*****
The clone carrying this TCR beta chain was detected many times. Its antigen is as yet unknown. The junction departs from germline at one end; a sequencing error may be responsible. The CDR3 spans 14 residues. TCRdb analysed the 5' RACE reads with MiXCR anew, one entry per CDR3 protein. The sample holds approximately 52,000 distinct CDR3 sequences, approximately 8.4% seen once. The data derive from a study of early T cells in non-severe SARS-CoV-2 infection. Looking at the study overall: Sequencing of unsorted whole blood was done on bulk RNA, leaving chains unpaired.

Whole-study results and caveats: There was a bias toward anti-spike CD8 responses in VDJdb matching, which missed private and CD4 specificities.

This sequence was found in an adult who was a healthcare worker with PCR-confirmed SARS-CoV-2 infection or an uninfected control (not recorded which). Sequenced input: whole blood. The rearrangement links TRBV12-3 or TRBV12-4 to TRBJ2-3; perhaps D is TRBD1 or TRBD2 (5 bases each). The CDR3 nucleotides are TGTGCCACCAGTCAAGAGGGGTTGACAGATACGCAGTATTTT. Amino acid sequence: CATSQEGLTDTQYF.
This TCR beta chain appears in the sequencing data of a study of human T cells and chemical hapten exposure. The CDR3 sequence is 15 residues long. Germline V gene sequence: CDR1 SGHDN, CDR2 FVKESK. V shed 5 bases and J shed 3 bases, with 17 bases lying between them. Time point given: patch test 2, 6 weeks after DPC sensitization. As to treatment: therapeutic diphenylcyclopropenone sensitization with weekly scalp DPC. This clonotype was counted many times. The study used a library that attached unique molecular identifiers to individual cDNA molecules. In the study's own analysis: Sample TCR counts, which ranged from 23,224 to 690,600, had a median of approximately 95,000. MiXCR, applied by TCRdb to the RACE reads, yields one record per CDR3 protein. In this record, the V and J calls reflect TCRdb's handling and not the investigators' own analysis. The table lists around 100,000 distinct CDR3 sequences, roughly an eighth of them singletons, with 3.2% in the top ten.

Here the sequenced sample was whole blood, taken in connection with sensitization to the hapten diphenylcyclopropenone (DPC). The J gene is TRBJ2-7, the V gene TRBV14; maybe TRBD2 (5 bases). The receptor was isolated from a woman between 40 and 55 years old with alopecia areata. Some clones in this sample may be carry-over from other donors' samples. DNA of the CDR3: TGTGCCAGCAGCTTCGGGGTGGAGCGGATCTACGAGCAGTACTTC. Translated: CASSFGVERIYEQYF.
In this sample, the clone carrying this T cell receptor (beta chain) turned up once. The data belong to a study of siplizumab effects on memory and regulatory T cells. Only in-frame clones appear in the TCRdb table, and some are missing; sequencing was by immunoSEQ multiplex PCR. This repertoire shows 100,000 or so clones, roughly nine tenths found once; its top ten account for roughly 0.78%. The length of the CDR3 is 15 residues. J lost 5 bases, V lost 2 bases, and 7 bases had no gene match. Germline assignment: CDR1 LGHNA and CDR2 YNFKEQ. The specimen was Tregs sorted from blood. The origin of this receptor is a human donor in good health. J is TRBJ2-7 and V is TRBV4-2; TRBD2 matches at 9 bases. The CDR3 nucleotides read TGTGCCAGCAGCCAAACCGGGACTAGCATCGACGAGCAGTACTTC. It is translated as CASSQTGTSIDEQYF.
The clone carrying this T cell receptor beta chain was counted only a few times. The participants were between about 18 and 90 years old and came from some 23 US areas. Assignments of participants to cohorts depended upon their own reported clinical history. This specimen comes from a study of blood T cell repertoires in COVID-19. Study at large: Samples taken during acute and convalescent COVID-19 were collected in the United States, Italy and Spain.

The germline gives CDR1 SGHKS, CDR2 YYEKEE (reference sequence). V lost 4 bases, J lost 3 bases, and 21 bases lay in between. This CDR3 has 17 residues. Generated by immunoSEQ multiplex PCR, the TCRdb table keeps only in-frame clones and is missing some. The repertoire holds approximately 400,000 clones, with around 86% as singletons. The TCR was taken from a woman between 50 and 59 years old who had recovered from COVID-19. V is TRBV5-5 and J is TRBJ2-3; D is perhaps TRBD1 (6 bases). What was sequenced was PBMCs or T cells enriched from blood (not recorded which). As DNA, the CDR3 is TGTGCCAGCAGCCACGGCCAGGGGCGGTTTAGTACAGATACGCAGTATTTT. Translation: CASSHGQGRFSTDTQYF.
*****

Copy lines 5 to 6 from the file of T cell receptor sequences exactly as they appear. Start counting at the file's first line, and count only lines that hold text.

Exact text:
Here the sequenced sample was whole blood, taken in connection with sensitization to the hapten diphenylcyclopropenone (DPC). The J gene is TRBJ2-7, the V gene TRBV14; maybe TRBD2 (5 bases). The receptor was isolated from a woman between 40 and 55 years old with alopecia areata. Some clones in this sample may be carry-over from other donors' samples. DNA of the CDR3: TGTGCCAGCAGCTTCGGGGTGGAGCGGATCTACGAGCAGTACTTC. Translated: CASSFGVERIYEQYF.
In this sample, the clone carrying this T cell receptor (beta chain) turned up once. The data belong to a study of siplizumab effects on memory and regulatory T cells. Only in-frame clones appear in the TCRdb table, and some are missing; sequencing was by immunoSEQ multiplex PCR. This repertoire shows 100,000 or so clones, roughly nine tenths found once; its top ten account for roughly 0.78%. The length of the CDR3 is 15 residues. J lost 5 bases, V lost 2 bases, and 7 bases had no gene match. Germline assignment: CDR1 LGHNA and CDR2 YNFKEQ. The specimen was Tregs sorted from blood. The origin of this receptor is a human donor in good health. J is TRBJ2-7 and V is TRBV4-2; TRBD2 matches at 9 bases. The CDR3 nucleotides read TGTGCCAGCAGCCAAACCGGGACTAGCATCGACGAGCAGTACTTC. It is translated as CASSQTGTSIDEQYF.